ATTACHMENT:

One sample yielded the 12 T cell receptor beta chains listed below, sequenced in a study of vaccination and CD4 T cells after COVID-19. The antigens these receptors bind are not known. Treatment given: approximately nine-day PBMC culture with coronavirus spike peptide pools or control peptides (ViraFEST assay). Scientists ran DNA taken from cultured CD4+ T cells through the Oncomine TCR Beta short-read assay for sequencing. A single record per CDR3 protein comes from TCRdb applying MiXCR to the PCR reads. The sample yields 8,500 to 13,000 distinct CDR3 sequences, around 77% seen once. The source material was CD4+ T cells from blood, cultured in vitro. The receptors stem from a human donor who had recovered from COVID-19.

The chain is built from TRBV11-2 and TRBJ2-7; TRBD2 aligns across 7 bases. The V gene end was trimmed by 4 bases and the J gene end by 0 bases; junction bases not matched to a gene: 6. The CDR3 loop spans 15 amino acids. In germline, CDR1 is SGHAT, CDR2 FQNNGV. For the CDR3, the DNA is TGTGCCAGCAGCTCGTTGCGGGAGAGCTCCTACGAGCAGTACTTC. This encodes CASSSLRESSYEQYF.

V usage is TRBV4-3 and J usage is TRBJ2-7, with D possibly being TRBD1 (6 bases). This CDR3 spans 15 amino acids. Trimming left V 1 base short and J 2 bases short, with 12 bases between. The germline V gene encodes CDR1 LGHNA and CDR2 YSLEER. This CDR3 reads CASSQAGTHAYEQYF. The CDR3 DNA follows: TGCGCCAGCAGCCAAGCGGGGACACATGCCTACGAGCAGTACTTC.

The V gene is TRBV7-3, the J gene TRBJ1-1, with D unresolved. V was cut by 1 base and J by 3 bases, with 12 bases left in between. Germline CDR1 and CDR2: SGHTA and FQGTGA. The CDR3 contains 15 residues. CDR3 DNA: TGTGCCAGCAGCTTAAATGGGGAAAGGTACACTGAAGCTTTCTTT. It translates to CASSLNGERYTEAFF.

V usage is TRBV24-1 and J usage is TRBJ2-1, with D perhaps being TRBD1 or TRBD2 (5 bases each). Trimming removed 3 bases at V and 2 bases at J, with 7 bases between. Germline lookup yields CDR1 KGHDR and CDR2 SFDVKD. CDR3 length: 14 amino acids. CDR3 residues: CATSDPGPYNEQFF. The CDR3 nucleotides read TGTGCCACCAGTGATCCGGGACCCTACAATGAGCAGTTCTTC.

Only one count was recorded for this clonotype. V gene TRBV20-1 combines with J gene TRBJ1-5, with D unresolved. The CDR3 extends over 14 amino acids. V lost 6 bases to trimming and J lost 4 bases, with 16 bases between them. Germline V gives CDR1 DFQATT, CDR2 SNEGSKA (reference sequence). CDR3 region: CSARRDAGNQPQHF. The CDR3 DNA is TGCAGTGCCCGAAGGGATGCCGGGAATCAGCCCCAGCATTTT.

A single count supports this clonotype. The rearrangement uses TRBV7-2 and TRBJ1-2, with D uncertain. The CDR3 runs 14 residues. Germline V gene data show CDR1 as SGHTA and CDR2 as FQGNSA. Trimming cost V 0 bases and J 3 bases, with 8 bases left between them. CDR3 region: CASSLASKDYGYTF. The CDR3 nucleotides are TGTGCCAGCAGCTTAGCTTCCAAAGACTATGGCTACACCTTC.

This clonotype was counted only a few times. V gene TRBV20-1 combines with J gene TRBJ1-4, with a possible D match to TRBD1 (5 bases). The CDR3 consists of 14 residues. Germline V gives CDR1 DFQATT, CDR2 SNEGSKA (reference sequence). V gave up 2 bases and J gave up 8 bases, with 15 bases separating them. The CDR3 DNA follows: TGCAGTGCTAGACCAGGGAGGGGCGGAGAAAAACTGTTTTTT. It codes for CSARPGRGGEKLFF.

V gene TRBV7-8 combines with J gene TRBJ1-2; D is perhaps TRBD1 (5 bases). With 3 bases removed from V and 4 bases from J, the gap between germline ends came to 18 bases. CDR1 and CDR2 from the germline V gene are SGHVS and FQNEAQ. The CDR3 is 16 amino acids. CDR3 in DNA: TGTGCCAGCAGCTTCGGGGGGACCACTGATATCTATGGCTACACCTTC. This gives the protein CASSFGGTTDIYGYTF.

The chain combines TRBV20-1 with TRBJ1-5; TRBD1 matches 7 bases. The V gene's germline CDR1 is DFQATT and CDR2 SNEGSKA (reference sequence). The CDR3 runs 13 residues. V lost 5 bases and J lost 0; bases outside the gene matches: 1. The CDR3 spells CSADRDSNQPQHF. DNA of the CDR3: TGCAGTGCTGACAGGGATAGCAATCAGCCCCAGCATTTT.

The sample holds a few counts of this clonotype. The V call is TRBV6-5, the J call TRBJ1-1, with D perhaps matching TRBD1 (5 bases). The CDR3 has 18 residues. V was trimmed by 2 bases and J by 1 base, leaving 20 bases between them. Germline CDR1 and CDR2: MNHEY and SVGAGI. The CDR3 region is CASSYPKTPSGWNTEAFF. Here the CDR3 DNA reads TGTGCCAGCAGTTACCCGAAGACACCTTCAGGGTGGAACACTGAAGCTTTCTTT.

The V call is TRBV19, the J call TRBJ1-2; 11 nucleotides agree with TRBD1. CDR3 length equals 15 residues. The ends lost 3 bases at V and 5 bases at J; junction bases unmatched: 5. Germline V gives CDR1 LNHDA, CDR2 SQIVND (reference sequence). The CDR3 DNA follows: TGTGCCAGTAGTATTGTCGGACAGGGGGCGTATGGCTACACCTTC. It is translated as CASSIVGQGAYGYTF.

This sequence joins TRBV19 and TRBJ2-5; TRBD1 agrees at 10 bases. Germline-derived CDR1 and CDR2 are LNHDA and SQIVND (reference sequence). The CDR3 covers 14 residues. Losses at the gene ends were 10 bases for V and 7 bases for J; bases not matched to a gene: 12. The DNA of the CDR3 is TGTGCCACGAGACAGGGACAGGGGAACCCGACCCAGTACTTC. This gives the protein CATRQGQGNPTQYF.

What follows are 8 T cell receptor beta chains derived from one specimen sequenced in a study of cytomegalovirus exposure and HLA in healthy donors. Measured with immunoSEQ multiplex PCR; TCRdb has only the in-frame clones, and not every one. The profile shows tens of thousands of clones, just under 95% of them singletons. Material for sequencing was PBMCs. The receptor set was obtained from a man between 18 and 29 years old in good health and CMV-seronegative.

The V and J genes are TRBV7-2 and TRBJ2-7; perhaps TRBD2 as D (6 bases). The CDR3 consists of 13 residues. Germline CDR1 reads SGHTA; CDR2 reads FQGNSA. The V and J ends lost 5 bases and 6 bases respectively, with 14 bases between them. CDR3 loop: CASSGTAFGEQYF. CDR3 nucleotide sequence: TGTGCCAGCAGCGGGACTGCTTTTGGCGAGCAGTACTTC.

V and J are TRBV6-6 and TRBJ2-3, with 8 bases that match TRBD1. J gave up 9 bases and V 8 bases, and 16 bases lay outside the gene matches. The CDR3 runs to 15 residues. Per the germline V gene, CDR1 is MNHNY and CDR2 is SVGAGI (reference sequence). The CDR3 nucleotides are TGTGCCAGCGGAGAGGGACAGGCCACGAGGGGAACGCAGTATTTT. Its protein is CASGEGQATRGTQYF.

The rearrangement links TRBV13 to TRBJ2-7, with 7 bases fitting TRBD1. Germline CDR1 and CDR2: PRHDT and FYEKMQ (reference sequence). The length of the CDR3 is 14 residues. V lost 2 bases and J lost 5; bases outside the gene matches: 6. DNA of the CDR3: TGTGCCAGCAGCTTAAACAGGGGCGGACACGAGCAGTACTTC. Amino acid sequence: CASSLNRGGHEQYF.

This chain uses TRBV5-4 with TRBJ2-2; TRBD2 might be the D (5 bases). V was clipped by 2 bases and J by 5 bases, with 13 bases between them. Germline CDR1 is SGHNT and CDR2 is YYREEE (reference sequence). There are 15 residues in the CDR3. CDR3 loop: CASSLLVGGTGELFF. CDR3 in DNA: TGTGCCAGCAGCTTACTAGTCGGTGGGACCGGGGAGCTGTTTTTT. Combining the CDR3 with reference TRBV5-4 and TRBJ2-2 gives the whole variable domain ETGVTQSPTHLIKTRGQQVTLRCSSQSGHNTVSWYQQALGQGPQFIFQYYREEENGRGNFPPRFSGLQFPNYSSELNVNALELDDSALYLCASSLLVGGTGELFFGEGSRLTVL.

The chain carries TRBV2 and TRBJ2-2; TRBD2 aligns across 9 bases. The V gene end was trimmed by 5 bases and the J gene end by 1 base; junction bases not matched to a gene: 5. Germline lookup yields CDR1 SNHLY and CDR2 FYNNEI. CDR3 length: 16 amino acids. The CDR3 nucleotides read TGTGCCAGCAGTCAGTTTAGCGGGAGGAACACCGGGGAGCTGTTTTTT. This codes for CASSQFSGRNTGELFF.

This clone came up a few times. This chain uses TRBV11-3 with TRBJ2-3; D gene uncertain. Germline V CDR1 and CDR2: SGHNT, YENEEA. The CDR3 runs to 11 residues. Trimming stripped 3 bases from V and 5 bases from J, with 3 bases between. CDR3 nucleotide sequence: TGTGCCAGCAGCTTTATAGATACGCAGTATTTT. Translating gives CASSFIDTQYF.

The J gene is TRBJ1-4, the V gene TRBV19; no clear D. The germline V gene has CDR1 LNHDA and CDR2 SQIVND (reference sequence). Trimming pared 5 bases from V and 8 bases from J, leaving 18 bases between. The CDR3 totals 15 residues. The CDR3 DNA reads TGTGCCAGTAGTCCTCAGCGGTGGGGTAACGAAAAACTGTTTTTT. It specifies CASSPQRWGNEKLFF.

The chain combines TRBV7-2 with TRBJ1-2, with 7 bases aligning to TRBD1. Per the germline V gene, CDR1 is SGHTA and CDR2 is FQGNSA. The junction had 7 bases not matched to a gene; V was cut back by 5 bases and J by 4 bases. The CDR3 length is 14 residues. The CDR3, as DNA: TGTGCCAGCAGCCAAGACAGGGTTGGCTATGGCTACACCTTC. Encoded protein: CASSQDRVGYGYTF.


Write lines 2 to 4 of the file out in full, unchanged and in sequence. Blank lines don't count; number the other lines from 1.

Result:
The chain is built from TRBV11-2 and TRBJ2-7; TRBD2 aligns across 7 bases. The V gene end was trimmed by 4 bases and the J gene end by 0 bases; junction bases not matched to a gene: 6. The CDR3 loop spans 15 amino acids. In germline, CDR1 is SGHAT, CDR2 FQNNGV. For the CDR3, the DNA is TGTGCCAGCAGCTCGTTGCGGGAGAGCTCCTACGAGCAGTACTTC. This encodes CASSSLRESSYEQYF.

V usage is TRBV4-3 and J usage is TRBJ2-7, with D possibly being TRBD1 (6 bases). This CDR3 spans 15 amino acids. Trimming left V 1 base short and J 2 bases short, with 12 bases between. The germline V gene encodes CDR1 LGHNA and CDR2 YSLEER. This CDR3 reads CASSQAGTHAYEQYF. The CDR3 DNA follows: TGCGCCAGCAGCCAAGCGGGGACACATGCCTACGAGCAGTACTTC.

The V gene is TRBV7-3, the J gene TRBJ1-1, with D unresolved. V was cut by 1 base and J by 3 bases, with 12 bases left in between. Germline CDR1 and CDR2: SGHTA and FQGTGA. The CDR3 contains 15 residues. CDR3 DNA: TGTGCCAGCAGCTTAAATGGGGAAAGGTACACTGAAGCTTTCTTT. It translates to CASSLNGERYTEAFF.